Please use this identifier to cite or link to this item: http://hdl.handle.net/2381/29481
Title: Models of cartilage vascularisation : the vasculature and its effects on developing and osteoarthritic cartilage
Authors: Fenwick, S.A.
First Published: 1997
Award date: 1997
Abstract: The vascularisation of cartilage, despite its importance in development and a number of disease processes has yet to be fully elucidated. The work presented here lends evidence for a major role for the vasculature in the erosion of cartilage. A soluble factor or factors produced by the endothelium is responsible for the degeneration and subsequent death of hypertrophic chondrocytes. The cartilage itself, however, may also have a role, as it is also shown that only a particular subset of hypertrophic chondrocytes can become invaded by the vasculature, and only at a specific time when placed on the chick chorio-allantoic membrane (CAM). Evidence is provided that the control of this may be periosteally derived, and further evidence suggests that the breakdown of cartilage hyaluronan may be an initiating factor in the process.;The collagen expression of the degenerate chondrocytes is not adversely affected qualitatively by the endothelium, except for a loss of type X collagen, though quantitatively, there is a large reduction in the amount of collagen produced. Of importance, is that throughout the degeneration process, and despite the loss of chondrocyte morphology, the cells maintain expression of type II collagen and there is no specific switch to type I collagen production that is associated with some morphological changes in chondrocytes The ultimate fate of these chondrocytes could not be convincingly elucidated.;Finally, the vascularisation of human OA cartilage was studied. Human OA cartilage loses its ability to remain avascular when placed into an in-vivo model of vascularisation, the chick CAM. The vascular invasion is associated with a loss of histochemical staining for proteoglycans and glycosaminoglycans and a deposition of type I and type X collagens around the invasive vessel.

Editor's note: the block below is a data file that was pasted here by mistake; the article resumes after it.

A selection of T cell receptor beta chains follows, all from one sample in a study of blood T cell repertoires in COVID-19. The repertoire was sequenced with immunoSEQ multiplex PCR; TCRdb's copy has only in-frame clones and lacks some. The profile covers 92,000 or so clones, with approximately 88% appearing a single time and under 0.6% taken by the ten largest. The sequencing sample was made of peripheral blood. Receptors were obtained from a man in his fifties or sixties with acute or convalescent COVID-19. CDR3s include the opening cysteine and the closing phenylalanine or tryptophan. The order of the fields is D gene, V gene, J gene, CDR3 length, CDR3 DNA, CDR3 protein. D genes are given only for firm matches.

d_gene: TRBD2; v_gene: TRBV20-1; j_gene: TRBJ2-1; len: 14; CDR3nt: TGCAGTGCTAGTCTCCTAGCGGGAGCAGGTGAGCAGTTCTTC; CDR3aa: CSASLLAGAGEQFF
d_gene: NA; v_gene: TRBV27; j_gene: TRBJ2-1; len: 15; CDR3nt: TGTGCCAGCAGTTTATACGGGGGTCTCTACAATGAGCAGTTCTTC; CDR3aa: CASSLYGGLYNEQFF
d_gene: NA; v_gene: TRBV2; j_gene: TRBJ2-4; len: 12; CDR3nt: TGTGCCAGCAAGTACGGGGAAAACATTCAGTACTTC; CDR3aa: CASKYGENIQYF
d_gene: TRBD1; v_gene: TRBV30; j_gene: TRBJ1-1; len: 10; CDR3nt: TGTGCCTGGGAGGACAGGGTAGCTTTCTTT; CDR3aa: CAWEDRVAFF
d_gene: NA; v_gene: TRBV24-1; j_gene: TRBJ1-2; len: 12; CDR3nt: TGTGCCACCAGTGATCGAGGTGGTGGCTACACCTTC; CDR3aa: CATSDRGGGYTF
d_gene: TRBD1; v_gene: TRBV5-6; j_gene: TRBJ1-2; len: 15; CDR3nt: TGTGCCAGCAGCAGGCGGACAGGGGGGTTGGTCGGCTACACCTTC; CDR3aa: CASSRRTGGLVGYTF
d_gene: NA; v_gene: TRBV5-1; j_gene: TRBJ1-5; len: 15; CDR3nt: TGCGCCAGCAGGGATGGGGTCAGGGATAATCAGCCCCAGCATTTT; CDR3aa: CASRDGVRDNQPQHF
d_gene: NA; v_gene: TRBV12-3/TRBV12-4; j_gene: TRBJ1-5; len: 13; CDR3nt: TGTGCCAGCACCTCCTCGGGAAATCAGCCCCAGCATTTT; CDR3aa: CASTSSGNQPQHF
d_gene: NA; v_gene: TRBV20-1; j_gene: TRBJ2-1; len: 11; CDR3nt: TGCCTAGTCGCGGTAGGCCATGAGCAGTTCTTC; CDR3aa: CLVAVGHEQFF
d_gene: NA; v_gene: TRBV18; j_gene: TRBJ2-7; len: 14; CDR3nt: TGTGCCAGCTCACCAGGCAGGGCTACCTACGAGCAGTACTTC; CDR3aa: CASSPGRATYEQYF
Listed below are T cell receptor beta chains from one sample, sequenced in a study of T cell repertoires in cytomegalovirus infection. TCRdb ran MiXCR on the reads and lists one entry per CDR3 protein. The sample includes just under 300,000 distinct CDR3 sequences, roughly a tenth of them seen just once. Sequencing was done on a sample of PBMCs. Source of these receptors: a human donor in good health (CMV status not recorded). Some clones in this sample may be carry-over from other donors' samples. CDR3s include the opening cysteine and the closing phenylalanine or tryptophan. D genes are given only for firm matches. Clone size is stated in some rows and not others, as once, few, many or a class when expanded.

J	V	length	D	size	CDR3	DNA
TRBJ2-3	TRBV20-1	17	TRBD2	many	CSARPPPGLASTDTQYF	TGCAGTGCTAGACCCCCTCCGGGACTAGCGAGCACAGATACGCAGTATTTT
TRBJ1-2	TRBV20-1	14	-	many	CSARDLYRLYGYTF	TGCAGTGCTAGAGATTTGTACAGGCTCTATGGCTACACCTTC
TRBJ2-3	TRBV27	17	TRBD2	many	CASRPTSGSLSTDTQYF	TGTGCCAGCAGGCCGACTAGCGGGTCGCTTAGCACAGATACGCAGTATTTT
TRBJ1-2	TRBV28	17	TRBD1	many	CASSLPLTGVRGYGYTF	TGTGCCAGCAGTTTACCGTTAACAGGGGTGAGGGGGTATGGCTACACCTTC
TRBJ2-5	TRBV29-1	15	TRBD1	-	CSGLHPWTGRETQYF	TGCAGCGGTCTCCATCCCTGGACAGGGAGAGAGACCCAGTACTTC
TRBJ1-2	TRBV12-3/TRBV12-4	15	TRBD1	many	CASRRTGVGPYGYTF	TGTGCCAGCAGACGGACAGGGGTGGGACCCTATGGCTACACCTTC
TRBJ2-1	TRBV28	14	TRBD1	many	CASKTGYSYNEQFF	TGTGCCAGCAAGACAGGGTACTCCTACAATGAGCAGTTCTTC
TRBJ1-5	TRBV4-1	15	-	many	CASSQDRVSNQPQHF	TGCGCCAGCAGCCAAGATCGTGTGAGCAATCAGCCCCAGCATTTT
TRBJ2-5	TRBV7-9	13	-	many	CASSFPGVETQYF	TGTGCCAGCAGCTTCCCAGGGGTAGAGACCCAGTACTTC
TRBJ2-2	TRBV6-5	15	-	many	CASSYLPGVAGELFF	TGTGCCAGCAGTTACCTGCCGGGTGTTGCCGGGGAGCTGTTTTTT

Links: http://hdl.handle.net/2381/29481
Type: Thesis
Rights: Copyright © the author. All rights reserved.
Appears in Collections:Theses, College of Medicine, Biological Sciences and Psychology
Leicester Theses

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